Aside from an Olympic boycott and some Olympian rhetoric, Jimmy Carter's chief response to the turmoil in the Mideast has been to deploy a 21-ship naval task force to the Arabian Sea.

At first glance, that would appear to be a formidable deterrent to any further Soviet aggression or Iranian irresponsibility. A closer examination, however, reveals some serious deficiencies behind this display: the ships are beset with manpower and equipment shortages that could impair their combat ability.

The Navy's problems, so starkly illustrated in the Arabian Sea fleet, are not new. Here are some critical shortcomings:

The Navy's overall shortage of some 20,000 mechanics and technicians has forced 70-hour work weeks on some key personnel in the Arabian Sea task force. Their morale is hardly improved by the knowledge they could be working half as hard and making twice as much money if they were civilians.

The flotilla could be put together only by stripping the Mediterranean and Pacific fleets, leaving them at dangerously low levels of capability. The Navy has been compelled to keep many of its vessels, like the aircraft carrier Kitty Hawk, on sea duty far beyond the rotation schedule, further aggravating already severe morale problems.

Classified reports disclose equipment shortages in the special task force of everything from spare parts to missiles. One secret study warns that the F14s on our carriers would have to go into combat without full loads of missiles. Meanwhile, at Navy facilities throughout the world, mechanics are cannibalizing warplanes to build up spare-parts inventories.

The shortage of ships has existed since the Nixon-Ford years, when the Navy retired nearly half its existing fleet. The admirals' hopes for replacement warships were scuttled by budgetary restrictions. The decline continued under Carter, and the Navy now has just 531 ships.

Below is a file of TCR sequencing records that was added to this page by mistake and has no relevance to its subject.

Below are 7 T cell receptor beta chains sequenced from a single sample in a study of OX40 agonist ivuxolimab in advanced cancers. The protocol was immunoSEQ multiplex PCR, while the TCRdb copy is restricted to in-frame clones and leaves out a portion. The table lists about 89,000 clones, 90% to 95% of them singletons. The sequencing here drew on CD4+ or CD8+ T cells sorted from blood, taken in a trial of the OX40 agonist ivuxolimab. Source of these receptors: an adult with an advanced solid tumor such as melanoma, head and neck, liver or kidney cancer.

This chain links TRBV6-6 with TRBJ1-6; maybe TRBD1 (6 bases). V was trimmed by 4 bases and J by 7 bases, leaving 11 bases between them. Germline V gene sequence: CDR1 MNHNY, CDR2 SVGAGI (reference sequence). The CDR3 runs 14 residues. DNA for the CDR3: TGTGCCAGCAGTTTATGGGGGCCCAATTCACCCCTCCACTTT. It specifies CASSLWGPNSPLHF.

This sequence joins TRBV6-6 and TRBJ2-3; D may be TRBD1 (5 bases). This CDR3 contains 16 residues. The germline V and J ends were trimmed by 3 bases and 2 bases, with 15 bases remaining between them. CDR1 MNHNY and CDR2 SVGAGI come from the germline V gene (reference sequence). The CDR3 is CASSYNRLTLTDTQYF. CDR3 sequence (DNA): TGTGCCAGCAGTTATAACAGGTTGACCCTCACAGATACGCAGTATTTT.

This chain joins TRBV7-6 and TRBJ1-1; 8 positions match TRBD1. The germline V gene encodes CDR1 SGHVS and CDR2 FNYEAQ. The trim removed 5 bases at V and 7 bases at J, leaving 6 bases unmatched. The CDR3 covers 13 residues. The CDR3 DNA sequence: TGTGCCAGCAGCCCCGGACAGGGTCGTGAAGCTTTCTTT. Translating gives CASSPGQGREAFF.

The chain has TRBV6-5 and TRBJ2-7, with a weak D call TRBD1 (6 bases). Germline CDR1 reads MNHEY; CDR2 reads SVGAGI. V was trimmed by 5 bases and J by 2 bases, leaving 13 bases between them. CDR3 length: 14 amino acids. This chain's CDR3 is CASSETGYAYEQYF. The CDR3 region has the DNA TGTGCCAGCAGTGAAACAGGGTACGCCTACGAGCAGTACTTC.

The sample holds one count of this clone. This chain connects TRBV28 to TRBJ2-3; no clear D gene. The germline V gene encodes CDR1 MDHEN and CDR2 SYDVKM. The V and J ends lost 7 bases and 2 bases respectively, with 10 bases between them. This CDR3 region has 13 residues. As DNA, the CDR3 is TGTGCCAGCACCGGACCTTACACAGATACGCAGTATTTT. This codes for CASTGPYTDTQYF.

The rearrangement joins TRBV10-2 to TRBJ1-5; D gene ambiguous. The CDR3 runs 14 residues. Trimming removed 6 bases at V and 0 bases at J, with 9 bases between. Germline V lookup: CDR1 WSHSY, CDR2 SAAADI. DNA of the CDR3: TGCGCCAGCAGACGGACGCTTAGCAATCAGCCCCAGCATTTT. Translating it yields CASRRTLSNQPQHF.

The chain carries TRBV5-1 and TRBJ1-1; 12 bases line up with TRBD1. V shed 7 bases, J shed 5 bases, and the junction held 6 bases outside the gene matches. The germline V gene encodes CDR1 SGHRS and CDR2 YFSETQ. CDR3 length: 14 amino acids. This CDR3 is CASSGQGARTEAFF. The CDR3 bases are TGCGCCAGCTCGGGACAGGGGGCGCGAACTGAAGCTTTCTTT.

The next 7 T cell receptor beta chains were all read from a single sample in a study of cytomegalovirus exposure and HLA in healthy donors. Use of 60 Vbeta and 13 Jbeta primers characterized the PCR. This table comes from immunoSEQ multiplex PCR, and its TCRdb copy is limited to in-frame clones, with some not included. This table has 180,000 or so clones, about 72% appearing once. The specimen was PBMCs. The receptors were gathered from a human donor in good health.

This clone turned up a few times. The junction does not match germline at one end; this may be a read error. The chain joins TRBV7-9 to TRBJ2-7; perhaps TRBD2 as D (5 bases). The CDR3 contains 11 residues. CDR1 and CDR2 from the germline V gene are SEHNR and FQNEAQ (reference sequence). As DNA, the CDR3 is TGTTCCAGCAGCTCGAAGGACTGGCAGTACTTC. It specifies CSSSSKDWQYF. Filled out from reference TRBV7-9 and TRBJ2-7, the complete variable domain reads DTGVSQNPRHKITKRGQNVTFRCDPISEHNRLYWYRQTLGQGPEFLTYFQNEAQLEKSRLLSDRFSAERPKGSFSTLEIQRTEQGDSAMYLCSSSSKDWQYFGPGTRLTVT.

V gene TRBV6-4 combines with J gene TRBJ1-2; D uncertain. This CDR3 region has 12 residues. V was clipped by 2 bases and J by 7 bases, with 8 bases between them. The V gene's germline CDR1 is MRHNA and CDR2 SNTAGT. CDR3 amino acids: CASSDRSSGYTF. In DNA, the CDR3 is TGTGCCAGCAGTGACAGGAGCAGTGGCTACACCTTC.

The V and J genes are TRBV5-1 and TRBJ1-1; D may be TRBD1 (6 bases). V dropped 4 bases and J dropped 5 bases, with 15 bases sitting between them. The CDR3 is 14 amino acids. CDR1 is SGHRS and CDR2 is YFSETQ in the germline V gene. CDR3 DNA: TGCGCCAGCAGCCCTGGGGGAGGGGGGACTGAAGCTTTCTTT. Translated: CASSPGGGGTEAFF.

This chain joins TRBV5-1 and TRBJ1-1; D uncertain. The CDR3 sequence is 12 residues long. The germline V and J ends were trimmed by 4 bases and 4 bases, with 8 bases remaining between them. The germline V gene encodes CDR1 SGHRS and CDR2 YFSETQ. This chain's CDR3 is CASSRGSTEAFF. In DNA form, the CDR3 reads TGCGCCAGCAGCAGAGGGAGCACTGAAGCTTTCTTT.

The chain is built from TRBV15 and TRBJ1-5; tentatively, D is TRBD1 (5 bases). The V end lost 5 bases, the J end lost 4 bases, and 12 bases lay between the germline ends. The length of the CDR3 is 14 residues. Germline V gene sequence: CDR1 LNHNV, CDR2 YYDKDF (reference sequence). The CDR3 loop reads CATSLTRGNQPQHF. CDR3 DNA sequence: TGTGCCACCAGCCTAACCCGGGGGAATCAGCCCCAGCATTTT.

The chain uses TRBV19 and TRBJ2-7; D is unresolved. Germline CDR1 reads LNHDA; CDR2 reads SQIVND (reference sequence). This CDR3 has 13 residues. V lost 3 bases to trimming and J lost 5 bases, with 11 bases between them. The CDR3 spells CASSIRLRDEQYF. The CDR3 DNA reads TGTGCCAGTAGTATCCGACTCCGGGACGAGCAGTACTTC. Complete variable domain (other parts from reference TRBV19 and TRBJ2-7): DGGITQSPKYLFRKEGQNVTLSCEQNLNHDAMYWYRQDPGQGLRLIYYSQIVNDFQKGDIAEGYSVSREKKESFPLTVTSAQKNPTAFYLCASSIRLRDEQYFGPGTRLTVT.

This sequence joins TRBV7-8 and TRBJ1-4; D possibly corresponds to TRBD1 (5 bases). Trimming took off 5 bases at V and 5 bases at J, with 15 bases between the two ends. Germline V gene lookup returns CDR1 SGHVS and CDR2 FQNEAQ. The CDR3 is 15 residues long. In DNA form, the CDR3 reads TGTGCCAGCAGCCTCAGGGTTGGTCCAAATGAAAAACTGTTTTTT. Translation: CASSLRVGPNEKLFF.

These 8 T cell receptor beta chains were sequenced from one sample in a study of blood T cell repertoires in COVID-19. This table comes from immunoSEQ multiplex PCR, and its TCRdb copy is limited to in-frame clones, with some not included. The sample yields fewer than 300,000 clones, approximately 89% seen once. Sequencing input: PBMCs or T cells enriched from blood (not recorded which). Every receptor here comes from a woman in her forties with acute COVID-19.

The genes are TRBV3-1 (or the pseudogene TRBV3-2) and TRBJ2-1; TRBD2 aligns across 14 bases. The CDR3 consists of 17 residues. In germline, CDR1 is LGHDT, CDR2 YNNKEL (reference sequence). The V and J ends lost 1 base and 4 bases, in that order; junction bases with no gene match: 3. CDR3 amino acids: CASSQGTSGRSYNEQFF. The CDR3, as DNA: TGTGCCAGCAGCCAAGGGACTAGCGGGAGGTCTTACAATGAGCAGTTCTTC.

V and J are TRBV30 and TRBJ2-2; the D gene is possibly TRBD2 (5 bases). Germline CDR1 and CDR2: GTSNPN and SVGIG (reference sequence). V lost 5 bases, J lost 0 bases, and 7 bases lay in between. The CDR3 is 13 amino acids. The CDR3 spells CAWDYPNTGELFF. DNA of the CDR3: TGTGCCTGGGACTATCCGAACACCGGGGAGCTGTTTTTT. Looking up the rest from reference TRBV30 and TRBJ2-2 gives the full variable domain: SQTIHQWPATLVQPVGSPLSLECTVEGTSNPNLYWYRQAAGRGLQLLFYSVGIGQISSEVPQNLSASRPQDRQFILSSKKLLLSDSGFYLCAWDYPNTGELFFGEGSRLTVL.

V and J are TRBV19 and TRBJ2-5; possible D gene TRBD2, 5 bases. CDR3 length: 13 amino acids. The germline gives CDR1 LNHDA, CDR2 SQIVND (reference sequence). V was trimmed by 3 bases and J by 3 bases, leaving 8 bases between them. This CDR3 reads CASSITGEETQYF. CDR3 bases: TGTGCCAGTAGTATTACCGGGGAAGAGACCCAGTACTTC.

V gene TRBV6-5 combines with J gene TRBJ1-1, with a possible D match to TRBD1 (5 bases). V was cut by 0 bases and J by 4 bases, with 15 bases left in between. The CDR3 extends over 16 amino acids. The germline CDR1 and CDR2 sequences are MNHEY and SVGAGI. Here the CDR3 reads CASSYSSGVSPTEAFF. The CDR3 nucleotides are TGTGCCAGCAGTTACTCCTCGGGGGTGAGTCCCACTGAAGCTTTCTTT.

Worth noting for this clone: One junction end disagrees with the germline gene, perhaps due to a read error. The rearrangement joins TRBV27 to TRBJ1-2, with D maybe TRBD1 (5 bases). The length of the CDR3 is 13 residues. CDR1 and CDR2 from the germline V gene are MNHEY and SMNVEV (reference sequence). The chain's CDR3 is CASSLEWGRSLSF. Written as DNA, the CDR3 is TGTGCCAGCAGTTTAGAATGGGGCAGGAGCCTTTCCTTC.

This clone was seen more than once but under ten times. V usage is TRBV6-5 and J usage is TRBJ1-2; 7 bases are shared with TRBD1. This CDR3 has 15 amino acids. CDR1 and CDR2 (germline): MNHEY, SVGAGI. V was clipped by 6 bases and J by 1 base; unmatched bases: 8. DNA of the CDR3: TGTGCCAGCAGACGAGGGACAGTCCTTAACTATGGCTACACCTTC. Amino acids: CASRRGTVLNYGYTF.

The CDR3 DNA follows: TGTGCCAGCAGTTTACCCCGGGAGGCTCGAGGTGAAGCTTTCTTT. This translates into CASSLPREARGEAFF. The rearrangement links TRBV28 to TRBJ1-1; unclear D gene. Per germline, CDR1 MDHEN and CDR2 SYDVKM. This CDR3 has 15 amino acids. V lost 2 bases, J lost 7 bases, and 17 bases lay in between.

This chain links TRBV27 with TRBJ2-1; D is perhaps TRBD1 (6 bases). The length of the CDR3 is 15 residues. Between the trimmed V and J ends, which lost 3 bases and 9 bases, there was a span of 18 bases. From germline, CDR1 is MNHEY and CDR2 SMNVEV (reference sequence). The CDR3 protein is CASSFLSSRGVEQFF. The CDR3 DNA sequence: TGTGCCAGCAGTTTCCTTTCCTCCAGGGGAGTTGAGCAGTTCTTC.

What makes matters worse is that the Navy's importance has increased during the very period when its strength has declined. A recent Brookings Institution study found that the Navy was called upon in 177 of the 215 occasions on which the United States used military force between 1946 and 1975. "There nothing going on in the world right now that indicates we need less of the Navy," a Pentagon source told my associate Peter Grant. Indeed, the recent events in Iran and Afghanistan -- and Carter's chosen response -- illustrate dramatically the need to keep the Navy in combat readiness.

The Navy's problems cannot be laid entirely to budget-cutters in Congress and the White House. In fact, the Navy historically snares the pirate's share of Defense Department appropriations. Much of the problem is self-induced, a result of the admirals' obsession with an aggressive, "go-get'-em" strategy for carrying an all-out global conflict to the shores of the Soviet Union. Their plans for World War III have neglected the kind of limited military operations that they are more likely to be called upon to wage.

In hearing after hearing, Adm. Thomas Hayward, the chief of naval operations, has proclaimed that the Navy must "take the battle to the enemy" and destroy the Soviet fleet. But this strategy would bring an all-out response from Soviet air, surface and submarine forces.

To counter this, the admirals have used their money to buy blue chips -- the most expensive, technologically sophisticated ships they can build. A modern destroyer is the size of a World War II cruiser, while the new Aegis air-defense cruiser -- intended to be able to penetrate Soviet waters -- has a price tag of $820 million. For that money, the Navy could buy four guided-missile frigates, with less sophisticated gadgetry but more firepower.

The Navy's single-minded pursuit of high-technology hardware at ruinous expense has drawn much criticism in Congress and elsewhere in the Pentagon. Studies by the Congressional Budget Office have shot down the admirals' insistence that they must attack the Soviet fleet to protect world shipping lanes.

To fight the kind of war the admirals foresee, and also have the quantity of ships that could respond to less than total-war situations, would be financially impossible, Pentagon sources say. President Carter's 1981 budget encourages the admirals in their quest for expensive quality.

Meanwhile, the Soviet navy is expanding in just the direction that will give them the edge in the limited confrontations that are the likely battlegrounds of the next few decades.